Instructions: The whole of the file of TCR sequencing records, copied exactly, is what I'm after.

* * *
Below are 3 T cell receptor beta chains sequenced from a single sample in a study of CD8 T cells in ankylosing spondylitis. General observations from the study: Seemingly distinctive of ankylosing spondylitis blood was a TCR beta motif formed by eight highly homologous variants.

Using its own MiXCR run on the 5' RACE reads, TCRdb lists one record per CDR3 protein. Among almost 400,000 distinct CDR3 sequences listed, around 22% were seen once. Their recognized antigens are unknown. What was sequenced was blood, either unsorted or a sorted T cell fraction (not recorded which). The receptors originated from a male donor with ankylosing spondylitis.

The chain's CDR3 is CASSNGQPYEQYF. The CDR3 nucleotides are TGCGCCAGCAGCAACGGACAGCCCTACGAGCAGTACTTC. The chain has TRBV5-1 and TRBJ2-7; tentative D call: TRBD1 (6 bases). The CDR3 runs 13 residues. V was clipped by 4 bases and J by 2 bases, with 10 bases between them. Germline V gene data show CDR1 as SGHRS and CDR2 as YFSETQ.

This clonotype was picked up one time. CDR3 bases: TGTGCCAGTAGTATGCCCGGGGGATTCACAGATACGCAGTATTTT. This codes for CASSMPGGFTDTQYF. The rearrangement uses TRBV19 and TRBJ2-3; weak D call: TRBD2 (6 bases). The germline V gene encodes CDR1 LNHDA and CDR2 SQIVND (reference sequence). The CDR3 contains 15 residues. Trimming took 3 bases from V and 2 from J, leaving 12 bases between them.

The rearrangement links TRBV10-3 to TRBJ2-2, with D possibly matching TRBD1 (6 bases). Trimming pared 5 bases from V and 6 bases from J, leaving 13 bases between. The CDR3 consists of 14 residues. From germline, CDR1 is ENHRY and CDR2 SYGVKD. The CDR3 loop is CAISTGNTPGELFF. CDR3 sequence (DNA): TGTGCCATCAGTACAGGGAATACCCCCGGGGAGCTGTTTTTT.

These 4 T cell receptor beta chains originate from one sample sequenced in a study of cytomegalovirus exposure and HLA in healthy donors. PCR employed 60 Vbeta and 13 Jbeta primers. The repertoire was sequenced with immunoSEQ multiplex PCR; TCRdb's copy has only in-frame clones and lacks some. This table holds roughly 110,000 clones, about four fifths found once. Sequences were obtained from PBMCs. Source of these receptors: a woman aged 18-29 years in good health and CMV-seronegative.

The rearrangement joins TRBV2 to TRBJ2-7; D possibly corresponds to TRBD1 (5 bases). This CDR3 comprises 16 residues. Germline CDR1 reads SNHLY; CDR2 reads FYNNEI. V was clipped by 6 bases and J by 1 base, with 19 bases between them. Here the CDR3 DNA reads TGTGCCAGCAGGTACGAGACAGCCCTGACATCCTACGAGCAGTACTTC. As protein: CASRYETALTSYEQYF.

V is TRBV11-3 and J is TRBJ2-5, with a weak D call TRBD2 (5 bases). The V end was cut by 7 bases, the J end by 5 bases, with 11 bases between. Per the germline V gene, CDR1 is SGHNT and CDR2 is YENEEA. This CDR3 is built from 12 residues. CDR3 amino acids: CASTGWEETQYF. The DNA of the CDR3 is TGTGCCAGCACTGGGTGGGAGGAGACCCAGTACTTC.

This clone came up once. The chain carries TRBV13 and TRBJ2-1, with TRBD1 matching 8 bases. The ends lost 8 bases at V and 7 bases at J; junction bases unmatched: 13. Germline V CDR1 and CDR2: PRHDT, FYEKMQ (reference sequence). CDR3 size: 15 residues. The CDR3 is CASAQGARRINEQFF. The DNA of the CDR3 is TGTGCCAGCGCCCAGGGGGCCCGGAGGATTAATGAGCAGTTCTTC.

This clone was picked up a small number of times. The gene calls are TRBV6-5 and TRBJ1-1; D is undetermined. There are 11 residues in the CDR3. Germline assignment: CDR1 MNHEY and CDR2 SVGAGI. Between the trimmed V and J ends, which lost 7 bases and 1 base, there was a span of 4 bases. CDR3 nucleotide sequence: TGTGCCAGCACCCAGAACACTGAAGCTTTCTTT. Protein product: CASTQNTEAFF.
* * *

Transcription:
Below are 3 T cell receptor beta chains sequenced from a single sample in a study of CD8 T cells in ankylosing spondylitis. General observations from the study: Seemingly distinctive of ankylosing spondylitis blood was a TCR beta motif formed by eight highly homologous variants.

Using its own MiXCR run on the 5' RACE reads, TCRdb lists one record per CDR3 protein. Among almost 400,000 distinct CDR3 sequences listed, around 22% were seen once. Their recognized antigens are unknown. What was sequenced was blood, either unsorted or a sorted T cell fraction (not recorded which). The receptors originated from a male donor with ankylosing spondylitis.

The chain's CDR3 is CASSNGQPYEQYF. The CDR3 nucleotides are TGCGCCAGCAGCAACGGACAGCCCTACGAGCAGTACTTC. The chain has TRBV5-1 and TRBJ2-7; tentative D call: TRBD1 (6 bases). The CDR3 runs 13 residues. V was clipped by 4 bases and J by 2 bases, with 10 bases between them. Germline V gene data show CDR1 as SGHRS and CDR2 as YFSETQ.

This clonotype was picked up one time. CDR3 bases: TGTGCCAGTAGTATGCCCGGGGGATTCACAGATACGCAGTATTTT. This codes for CASSMPGGFTDTQYF. The rearrangement uses TRBV19 and TRBJ2-3; weak D call: TRBD2 (6 bases). The germline V gene encodes CDR1 LNHDA and CDR2 SQIVND (reference sequence). The CDR3 contains 15 residues. Trimming took 3 bases from V and 2 from J, leaving 12 bases between them.

The rearrangement links TRBV10-3 to TRBJ2-2, with D possibly matching TRBD1 (6 bases). Trimming pared 5 bases from V and 6 bases from J, leaving 13 bases between. The CDR3 consists of 14 residues. From germline, CDR1 is ENHRY and CDR2 SYGVKD. The CDR3 loop is CAISTGNTPGELFF. CDR3 sequence (DNA): TGTGCCATCAGTACAGGGAATACCCCCGGGGAGCTGTTTTTT.

These 4 T cell receptor beta chains originate from one sample sequenced in a study of cytomegalovirus exposure and HLA in healthy donors. PCR employed 60 Vbeta and 13 Jbeta primers. The repertoire was sequenced with immunoSEQ multiplex PCR; TCRdb's copy has only in-frame clones and lacks some. This table holds roughly 110,000 clones, about four fifths found once. Sequences were obtained from PBMCs. Source of these receptors: a woman aged 18-29 years in good health and CMV-seronegative.

The rearrangement joins TRBV2 to TRBJ2-7; D possibly corresponds to TRBD1 (5 bases). This CDR3 comprises 16 residues. Germline CDR1 reads SNHLY; CDR2 reads FYNNEI. V was clipped by 6 bases and J by 1 base, with 19 bases between them. Here the CDR3 DNA reads TGTGCCAGCAGGTACGAGACAGCCCTGACATCCTACGAGCAGTACTTC. As protein: CASRYETALTSYEQYF.

V is TRBV11-3 and J is TRBJ2-5, with a weak D call TRBD2 (5 bases). The V end was cut by 7 bases, the J end by 5 bases, with 11 bases between. Per the germline V gene, CDR1 is SGHNT and CDR2 is YENEEA. This CDR3 is built from 12 residues. CDR3 amino acids: CASTGWEETQYF. The DNA of the CDR3 is TGTGCCAGCACTGGGTGGGAGGAGACCCAGTACTTC.

This clone came up once. The chain carries TRBV13 and TRBJ2-1, with TRBD1 matching 8 bases. The ends lost 8 bases at V and 7 bases at J; junction bases unmatched: 13. Germline V CDR1 and CDR2: PRHDT, FYEKMQ (reference sequence). CDR3 size: 15 residues. The CDR3 is CASAQGARRINEQFF. The DNA of the CDR3 is TGTGCCAGCGCCCAGGGGGCCCGGAGGATTAATGAGCAGTTCTTC.

This clone was picked up a small number of times. The gene calls are TRBV6-5 and TRBJ1-1; D is undetermined. There are 11 residues in the CDR3. Germline assignment: CDR1 MNHEY and CDR2 SVGAGI. Between the trimmed V and J ends, which lost 7 bases and 1 base, there was a span of 4 bases. CDR3 nucleotide sequence: TGTGCCAGCACCCAGAACACTGAAGCTTTCTTT. Protein product: CASTQNTEAFF.